The Rule of Thirds
The rule of thirds is probably the most well-known of all basic photography composition tips or rules.
The premise behind the rule is that by dividing a photo into thirds both horizontally and vertically you create a grid pattern that provides guidelines that are useful for properly composing an image. This grid pattern creates nine sections and four intersecting points in the photo.
When composing a photo based on the rule of thirds you use these guidelines to position horizontal and vertical items in the photo. Placing the main subject at or close to one of the intersecting points of the horizontal and vertical lines will usually help give it more emphasis and a more pleasing composition or layout than if the subject is centered.
Another advantage of this photography composition rule is it allows one to easily use leading space so the subject is “looking in” or “moving towards” the center of the photo rather than appearing to be moving “out of” or “off” the picture.
The same grid lines also are effective in composing landscape photos because when the horizon is placed at one of the horizontal lines it can help give emphasis to either the sky or the land as appropriate for that particular photo.
For landscape photos where the sky is the focus of the image placing the horizon one third of the way up the photo will maximize the sky area and give it more emphasis. On the other hand placing the horizon two thirds of the way up the photo maximizes the land area and thus giving it more emphasis.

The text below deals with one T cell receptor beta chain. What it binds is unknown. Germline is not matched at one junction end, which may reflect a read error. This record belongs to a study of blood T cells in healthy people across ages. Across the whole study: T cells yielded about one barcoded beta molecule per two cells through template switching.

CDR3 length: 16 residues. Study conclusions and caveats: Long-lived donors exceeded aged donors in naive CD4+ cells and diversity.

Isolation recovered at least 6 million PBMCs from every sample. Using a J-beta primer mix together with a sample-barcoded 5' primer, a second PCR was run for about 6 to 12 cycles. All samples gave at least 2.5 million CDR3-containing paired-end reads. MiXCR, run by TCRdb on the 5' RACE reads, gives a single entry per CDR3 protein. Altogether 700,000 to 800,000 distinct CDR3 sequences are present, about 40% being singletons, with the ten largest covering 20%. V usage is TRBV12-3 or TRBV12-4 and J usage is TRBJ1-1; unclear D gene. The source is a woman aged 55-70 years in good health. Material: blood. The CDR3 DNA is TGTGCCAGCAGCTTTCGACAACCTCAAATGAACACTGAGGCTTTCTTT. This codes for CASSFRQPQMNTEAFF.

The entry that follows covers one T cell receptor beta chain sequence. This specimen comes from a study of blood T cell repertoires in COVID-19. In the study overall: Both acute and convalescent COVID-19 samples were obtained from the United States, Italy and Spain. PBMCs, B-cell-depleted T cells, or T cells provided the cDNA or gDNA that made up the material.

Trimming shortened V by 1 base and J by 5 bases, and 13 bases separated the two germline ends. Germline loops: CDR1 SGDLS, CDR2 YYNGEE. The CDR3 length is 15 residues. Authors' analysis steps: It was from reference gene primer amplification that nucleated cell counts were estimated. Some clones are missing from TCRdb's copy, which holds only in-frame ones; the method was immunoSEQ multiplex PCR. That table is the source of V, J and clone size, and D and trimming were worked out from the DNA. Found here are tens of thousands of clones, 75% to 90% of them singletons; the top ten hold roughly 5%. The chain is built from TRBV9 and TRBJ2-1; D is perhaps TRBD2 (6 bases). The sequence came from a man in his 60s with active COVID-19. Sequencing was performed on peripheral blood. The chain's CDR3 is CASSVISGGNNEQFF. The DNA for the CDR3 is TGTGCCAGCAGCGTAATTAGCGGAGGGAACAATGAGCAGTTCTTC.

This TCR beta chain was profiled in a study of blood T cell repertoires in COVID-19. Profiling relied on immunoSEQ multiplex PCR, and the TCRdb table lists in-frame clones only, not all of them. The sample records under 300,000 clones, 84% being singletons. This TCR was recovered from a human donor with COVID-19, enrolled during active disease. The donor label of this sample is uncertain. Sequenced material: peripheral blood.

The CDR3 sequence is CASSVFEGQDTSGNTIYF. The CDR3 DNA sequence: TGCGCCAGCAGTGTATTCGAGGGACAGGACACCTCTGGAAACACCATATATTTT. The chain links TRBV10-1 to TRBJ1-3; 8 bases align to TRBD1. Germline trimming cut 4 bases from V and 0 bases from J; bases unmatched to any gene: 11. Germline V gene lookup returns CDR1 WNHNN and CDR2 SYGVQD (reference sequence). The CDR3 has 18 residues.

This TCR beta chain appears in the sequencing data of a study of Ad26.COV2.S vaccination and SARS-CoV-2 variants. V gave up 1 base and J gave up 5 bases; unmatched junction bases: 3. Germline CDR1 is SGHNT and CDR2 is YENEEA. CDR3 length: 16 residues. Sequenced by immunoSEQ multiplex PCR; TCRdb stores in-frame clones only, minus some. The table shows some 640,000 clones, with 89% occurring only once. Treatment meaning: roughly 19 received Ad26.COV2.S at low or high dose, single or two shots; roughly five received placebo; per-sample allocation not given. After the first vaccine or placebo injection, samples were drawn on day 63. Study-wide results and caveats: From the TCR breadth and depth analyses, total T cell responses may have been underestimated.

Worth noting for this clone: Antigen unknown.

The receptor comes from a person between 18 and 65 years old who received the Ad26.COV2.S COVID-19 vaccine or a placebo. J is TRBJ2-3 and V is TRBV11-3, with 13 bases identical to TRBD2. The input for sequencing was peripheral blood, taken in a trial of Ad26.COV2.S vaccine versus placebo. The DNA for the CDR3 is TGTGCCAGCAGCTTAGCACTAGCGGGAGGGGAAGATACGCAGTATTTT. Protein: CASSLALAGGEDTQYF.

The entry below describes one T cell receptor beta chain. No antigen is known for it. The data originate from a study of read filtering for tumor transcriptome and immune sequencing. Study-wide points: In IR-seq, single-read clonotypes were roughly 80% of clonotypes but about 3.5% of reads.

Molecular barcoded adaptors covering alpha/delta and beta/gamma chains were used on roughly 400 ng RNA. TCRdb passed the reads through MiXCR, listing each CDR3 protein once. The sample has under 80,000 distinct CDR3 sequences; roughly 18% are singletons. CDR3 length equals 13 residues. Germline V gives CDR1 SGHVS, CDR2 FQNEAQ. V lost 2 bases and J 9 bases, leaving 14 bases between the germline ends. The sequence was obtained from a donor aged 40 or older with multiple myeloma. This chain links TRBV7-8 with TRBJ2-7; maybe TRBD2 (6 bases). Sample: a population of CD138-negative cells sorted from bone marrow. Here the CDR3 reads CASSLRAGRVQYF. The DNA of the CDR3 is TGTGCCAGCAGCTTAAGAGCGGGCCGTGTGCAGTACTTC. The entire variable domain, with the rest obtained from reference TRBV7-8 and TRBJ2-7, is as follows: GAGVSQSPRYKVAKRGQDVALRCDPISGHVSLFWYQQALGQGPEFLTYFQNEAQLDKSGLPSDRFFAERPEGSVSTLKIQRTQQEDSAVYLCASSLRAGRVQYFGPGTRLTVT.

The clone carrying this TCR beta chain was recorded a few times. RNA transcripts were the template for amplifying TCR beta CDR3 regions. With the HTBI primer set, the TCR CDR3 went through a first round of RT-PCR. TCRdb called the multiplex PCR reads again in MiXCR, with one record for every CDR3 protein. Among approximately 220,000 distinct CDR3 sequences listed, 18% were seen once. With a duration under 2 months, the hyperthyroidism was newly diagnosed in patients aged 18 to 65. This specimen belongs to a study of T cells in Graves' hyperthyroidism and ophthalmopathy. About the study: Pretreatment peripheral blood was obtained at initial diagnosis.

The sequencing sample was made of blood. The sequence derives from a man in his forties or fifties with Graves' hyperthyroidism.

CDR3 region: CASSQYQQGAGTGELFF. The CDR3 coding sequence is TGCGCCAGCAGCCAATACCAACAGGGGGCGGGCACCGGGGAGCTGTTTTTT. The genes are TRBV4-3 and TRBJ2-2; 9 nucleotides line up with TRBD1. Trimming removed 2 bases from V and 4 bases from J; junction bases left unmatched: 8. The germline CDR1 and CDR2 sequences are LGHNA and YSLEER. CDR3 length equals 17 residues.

The History and Importance of the Rule of Thirds
This is such an important rule of composition that many photo editing programs and even some digital cameras super-impose the “rule of thirds” lines on a photo when you are using them to crop a picture.
The rule of thirds is generally thought to be derived from the Golden Mean or Golden Ratio, a mathematical formula that has been widely used by architects and artists dating back to Ancient Egypt and Greece. Following it will often result in a more dramatic or better composed photo; however there are some subjects and photos where a centered subject works better.
Rules of Composition Can Be Broken
Like other “rules of composition” this rule of composition is really a guideline rather than a hard and fast rule that should not be broken. There are some subjects and settings where the best composition places the subject at the center of the photo or close to one of the edges.
Like all rules of composition the rule of thirds should not hinder the photographer or artist or reduce them to simply following a set of rules or guidelines. Its value as well as other photo composition rules and tips is in helping the photographer develop an “eye” for the most dramatic or effective photography composition for any given situation.
Photo composition rules are most valuable as a way of helping new photographers develop their own sense of composition and their “photographic eye”.
Of course we should never lose sight of the fact that sometimes “breaking” a rule or rules of composition is what makes a photo even more dramatic and eye catching.
A good way to develop your “creative eye” and become better at photography composition is to study spectacular photos by other photographers. Identifying what rules of composition were applied or broken can go a long way towards to helping us continue down the path of becoming a better photographer.